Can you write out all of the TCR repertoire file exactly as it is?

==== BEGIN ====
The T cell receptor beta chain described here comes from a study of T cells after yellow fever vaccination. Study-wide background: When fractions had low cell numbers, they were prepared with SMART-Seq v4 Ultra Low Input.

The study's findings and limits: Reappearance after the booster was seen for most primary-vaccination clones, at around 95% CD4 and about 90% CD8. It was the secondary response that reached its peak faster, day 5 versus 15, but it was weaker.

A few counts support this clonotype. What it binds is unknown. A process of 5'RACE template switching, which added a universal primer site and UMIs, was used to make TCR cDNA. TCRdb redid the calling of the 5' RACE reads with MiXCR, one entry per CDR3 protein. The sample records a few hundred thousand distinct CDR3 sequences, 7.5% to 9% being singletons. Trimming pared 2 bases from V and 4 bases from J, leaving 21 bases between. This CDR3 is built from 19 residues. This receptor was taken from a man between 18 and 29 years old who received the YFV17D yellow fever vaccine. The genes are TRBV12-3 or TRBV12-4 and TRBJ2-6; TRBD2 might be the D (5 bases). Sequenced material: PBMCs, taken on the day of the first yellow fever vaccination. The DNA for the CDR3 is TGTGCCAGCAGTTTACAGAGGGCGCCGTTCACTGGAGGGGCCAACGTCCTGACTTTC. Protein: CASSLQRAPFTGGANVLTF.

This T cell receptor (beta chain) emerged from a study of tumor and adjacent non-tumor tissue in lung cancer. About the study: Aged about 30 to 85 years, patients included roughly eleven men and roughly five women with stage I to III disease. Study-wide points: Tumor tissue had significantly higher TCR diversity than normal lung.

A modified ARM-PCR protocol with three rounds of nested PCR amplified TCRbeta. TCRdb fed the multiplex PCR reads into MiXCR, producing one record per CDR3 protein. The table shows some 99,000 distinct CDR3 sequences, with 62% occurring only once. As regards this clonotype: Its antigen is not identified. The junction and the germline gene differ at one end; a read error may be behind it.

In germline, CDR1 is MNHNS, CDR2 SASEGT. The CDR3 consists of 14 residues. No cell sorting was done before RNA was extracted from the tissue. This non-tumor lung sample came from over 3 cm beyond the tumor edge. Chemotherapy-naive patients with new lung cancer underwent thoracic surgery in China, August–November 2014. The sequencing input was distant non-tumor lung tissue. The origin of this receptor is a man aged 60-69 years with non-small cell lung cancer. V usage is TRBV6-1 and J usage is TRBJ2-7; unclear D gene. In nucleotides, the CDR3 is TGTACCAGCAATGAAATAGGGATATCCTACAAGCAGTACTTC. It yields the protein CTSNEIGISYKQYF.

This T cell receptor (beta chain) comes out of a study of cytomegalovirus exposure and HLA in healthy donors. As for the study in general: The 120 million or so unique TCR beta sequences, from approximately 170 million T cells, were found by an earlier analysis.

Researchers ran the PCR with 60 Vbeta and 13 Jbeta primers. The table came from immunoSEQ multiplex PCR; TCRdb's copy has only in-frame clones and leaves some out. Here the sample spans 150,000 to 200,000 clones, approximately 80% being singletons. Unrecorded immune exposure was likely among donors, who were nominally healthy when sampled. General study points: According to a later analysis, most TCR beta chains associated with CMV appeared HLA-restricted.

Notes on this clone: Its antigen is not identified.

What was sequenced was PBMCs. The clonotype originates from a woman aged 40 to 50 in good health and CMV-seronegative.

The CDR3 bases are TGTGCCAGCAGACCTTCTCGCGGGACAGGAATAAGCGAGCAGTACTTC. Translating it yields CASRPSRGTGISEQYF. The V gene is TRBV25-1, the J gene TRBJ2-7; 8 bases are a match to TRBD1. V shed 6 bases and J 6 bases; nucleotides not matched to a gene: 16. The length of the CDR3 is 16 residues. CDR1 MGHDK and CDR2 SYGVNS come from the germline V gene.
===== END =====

The T cell receptor beta chain described here comes from a study of T cells after yellow fever vaccination. Study-wide background: When fractions had low cell numbers, they were prepared with SMART-Seq v4 Ultra Low Input.

The study's findings and limits: Reappearance after the booster was seen for most primary-vaccination clones, at around 95% CD4 and about 90% CD8. It was the secondary response that reached its peak faster, day 5 versus 15, but it was weaker.

A few counts support this clonotype. What it binds is unknown. A process of 5'RACE template switching, which added a universal primer site and UMIs, was used to make TCR cDNA. TCRdb redid the calling of the 5' RACE reads with MiXCR, one entry per CDR3 protein. The sample records a few hundred thousand distinct CDR3 sequences, 7.5% to 9% being singletons. Trimming pared 2 bases from V and 4 bases from J, leaving 21 bases between. This CDR3 is built from 19 residues. This receptor was taken from a man between 18 and 29 years old who received the YFV17D yellow fever vaccine. The genes are TRBV12-3 or TRBV12-4 and TRBJ2-6; TRBD2 might be the D (5 bases). Sequenced material: PBMCs, taken on the day of the first yellow fever vaccination. The DNA for the CDR3 is TGTGCCAGCAGTTTACAGAGGGCGCCGTTCACTGGAGGGGCCAACGTCCTGACTTTC. Protein: CASSLQRAPFTGGANVLTF.

This T cell receptor (beta chain) emerged from a study of tumor and adjacent non-tumor tissue in lung cancer. About the study: Aged about 30 to 85 years, patients included roughly eleven men and roughly five women with stage I to III disease. Study-wide points: Tumor tissue had significantly higher TCR diversity than normal lung.

A modified ARM-PCR protocol with three rounds of nested PCR amplified TCRbeta. TCRdb fed the multiplex PCR reads into MiXCR, producing one record per CDR3 protein. The table shows some 99,000 distinct CDR3 sequences, with 62% occurring only once. As regards this clonotype: Its antigen is not identified. The junction and the germline gene differ at one end; a read error may be behind it.

In germline, CDR1 is MNHNS, CDR2 SASEGT. The CDR3 consists of 14 residues. No cell sorting was done before RNA was extracted from the tissue. This non-tumor lung sample came from over 3 cm beyond the tumor edge. Chemotherapy-naive patients with new lung cancer underwent thoracic surgery in China, August–November 2014. The sequencing input was distant non-tumor lung tissue. The origin of this receptor is a man aged 60-69 years with non-small cell lung cancer. V usage is TRBV6-1 and J usage is TRBJ2-7; unclear D gene. In nucleotides, the CDR3 is TGTACCAGCAATGAAATAGGGATATCCTACAAGCAGTACTTC. It yields the protein CTSNEIGISYKQYF.

This T cell receptor (beta chain) comes out of a study of cytomegalovirus exposure and HLA in healthy donors. As for the study in general: The 120 million or so unique TCR beta sequences, from approximately 170 million T cells, were found by an earlier analysis.

Researchers ran the PCR with 60 Vbeta and 13 Jbeta primers. The table came from immunoSEQ multiplex PCR; TCRdb's copy has only in-frame clones and leaves some out. Here the sample spans 150,000 to 200,000 clones, approximately 80% being singletons. Unrecorded immune exposure was likely among donors, who were nominally healthy when sampled. General study points: According to a later analysis, most TCR beta chains associated with CMV appeared HLA-restricted.

Notes on this clone: Its antigen is not identified.

What was sequenced was PBMCs. The clonotype originates from a woman aged 40 to 50 in good health and CMV-seronegative.

The CDR3 bases are TGTGCCAGCAGACCTTCTCGCGGGACAGGAATAAGCGAGCAGTACTTC. Translating it yields CASRPSRGTGISEQYF. The V gene is TRBV25-1, the J gene TRBJ2-7; 8 bases are a match to TRBD1. V shed 6 bases and J 6 bases; nucleotides not matched to a gene: 16. The length of the CDR3 is 16 residues. CDR1 MGHDK and CDR2 SYGVNS come from the germline V gene.